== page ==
David H. Wolpert
Santa Fe Institute & CSH External Faculty
David Wolpert is a professor at the Santa Fe Institute and adjunct professor at Arizona State University. His degrees in physics are from Princeton and the University of California.
Before his current position he was the Ulam scholar at the Center for Nonlinear Studies, and before that at NASA Ames Research Center and a consulting professor at Stanford University, where he formed the Collective Intelligence group. He has worked at IBM and a data mining start-up, and is external faculty at numerous international institutions.
David has over 21,000 citations. Most of his papers are in thermodynamics of computation, foundations of physics, dynamics of social organizations, machine learning, game theory, distributed optimization, and molecular biology. In particular his machine learning technique of stacking was instrumental in both winning entries for the Netflix competition. His papers on the no free lunch theorems have over 7,000 citations.
Most of his current research involves two topics: combining recent breakthroughs in nonequilibrium statistical physics with computer science theory to lay the foundations of a complete theory of the thermodynamics of computation; and modelling social organization (command and communication networks within social groups) using information theory.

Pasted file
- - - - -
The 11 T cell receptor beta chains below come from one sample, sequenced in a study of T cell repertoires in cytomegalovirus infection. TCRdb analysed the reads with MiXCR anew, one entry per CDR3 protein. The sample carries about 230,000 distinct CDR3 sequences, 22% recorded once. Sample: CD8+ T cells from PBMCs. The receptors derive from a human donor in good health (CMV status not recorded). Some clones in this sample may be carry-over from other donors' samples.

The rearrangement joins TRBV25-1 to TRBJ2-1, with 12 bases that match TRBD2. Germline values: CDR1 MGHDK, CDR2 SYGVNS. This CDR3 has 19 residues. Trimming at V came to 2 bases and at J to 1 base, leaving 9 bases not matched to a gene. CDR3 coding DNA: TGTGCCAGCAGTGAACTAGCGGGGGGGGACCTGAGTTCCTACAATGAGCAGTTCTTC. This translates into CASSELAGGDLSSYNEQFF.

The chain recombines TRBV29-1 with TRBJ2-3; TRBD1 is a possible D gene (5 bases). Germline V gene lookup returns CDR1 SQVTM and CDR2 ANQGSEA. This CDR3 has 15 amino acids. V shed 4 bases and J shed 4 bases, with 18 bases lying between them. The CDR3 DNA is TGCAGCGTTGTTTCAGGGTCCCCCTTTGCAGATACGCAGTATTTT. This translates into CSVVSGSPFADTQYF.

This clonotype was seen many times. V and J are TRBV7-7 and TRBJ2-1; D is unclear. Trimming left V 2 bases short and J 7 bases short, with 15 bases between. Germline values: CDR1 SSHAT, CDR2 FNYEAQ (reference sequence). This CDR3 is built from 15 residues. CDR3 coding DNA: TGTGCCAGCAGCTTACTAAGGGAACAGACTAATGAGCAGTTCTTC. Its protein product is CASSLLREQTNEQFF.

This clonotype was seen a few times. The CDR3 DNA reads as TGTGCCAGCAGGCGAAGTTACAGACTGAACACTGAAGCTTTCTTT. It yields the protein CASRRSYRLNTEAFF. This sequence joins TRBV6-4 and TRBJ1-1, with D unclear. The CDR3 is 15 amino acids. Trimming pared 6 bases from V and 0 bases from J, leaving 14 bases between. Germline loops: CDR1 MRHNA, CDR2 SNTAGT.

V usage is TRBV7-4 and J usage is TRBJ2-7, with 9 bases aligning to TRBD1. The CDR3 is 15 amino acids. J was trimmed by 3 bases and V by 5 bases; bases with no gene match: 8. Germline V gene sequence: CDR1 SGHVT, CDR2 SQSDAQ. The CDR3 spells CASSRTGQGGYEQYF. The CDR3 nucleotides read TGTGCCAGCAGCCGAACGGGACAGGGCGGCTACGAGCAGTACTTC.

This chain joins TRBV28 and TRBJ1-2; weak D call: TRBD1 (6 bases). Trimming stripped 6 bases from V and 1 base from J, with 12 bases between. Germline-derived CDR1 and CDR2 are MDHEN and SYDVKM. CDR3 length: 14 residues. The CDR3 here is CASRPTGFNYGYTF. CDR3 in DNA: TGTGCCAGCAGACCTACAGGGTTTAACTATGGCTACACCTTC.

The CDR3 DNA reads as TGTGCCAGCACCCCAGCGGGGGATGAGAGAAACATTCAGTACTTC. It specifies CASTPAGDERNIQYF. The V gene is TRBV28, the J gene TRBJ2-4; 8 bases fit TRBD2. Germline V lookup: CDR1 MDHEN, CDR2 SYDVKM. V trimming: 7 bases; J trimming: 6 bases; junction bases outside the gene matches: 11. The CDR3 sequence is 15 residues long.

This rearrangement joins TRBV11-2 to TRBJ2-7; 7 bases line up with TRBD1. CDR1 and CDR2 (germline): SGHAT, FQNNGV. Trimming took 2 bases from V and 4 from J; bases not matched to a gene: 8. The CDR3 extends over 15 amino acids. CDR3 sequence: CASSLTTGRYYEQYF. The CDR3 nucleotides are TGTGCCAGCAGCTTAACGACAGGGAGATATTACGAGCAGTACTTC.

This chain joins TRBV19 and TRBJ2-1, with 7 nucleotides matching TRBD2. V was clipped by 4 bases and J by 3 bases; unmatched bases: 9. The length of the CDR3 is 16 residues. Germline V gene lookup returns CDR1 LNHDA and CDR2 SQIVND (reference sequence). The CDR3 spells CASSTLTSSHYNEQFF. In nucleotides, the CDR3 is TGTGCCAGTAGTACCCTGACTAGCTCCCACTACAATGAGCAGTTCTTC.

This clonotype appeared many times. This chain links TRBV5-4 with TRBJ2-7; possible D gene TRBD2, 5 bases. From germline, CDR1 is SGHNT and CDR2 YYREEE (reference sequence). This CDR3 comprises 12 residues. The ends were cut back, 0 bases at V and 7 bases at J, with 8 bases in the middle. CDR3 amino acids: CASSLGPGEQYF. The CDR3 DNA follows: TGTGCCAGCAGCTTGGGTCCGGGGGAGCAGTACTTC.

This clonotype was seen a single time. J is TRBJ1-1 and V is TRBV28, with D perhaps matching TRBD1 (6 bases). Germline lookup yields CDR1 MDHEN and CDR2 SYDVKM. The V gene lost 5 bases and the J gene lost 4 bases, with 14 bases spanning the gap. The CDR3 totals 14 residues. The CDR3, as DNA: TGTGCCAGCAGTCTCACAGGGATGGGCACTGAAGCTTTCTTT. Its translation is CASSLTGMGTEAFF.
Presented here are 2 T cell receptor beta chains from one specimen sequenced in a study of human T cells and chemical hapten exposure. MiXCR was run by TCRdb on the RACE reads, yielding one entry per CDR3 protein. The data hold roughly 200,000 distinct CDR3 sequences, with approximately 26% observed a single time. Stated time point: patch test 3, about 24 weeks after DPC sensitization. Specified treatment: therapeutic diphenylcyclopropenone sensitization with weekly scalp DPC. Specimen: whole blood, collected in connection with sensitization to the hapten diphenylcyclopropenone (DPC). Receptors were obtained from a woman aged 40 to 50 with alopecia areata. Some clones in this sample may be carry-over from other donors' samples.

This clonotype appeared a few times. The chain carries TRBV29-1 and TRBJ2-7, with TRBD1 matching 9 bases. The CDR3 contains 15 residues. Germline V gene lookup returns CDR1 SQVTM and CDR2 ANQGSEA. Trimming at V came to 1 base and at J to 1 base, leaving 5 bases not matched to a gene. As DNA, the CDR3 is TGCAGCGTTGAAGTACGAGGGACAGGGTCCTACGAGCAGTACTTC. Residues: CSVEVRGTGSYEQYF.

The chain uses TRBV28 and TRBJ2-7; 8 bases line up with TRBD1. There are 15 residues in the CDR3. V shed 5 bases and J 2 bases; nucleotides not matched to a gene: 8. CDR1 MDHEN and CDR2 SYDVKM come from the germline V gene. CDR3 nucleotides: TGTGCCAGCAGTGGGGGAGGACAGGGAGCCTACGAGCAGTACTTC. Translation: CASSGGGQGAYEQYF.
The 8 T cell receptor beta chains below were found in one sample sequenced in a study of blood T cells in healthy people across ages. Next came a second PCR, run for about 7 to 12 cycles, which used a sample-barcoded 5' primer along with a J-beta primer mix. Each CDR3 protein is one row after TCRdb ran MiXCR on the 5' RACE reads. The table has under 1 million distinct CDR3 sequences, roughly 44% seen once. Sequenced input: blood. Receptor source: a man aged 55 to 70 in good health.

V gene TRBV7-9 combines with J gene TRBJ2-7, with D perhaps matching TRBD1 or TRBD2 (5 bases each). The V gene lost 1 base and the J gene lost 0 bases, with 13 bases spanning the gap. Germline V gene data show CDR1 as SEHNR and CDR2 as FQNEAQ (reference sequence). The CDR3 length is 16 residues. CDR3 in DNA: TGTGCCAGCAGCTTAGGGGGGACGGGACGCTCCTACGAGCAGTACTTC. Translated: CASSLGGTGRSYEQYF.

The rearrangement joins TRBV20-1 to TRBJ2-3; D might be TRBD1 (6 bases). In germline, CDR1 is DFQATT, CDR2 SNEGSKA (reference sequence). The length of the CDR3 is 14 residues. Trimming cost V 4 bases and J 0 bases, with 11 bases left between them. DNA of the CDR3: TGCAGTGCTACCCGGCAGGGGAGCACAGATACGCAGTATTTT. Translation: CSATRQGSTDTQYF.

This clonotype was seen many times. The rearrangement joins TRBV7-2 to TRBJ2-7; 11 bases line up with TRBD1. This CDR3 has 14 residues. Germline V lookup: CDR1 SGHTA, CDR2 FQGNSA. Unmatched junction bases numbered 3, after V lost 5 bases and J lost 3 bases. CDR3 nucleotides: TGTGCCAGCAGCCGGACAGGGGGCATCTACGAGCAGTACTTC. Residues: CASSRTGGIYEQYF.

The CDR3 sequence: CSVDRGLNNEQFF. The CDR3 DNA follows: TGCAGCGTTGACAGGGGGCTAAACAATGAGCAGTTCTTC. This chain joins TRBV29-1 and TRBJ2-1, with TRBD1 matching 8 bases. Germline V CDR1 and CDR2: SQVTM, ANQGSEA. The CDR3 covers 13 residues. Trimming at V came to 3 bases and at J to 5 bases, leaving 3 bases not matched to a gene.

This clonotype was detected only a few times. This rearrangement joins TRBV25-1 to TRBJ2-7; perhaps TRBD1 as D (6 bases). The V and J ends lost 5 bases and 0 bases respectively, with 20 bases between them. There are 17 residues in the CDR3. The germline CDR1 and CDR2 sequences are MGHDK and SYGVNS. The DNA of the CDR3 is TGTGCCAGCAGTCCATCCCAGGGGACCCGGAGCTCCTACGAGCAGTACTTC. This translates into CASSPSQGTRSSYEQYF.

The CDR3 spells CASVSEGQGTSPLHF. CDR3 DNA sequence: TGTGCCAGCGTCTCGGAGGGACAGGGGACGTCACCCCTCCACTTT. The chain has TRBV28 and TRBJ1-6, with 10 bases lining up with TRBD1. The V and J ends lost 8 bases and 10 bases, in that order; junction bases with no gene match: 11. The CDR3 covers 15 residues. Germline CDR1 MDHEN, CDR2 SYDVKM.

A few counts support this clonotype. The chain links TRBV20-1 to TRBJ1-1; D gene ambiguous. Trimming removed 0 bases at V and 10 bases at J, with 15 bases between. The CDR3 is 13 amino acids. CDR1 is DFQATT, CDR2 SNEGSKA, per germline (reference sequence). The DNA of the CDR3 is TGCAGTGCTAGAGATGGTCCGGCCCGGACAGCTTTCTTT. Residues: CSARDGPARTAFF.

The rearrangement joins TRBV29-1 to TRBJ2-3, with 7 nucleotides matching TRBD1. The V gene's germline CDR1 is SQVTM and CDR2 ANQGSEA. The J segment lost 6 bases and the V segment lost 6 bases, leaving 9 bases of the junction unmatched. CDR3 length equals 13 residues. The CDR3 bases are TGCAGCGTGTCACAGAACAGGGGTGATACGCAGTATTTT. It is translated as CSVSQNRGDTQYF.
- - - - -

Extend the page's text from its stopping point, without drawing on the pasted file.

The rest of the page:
David is the author of three books (and co-editor of several more), and over 200 papers. He has three patents. David is an associate editor at over half a dozen journals, has received numerous awards, and is a fellow of the IEEE.
A. Kolchinsky, et al.
Dependence of integrated, instantaneous, and fluctuating entropy production on the initial state in quantum and classical processes
Physical Review E 104 (2021) 054107
D. Wolpert, D. Kinney
Noisy Deductive Reasoning: How Humans Construct Math, and How Math Constructs Universes
in: A. Aguirre et al. (eds), Undecidability, Uncomputability and Unpredictability, Springer Cham 2021, 147-167
Uncertainty relations and fluctuation theorems for Bayes nets
Physical Review Letters 125 (2020) 200602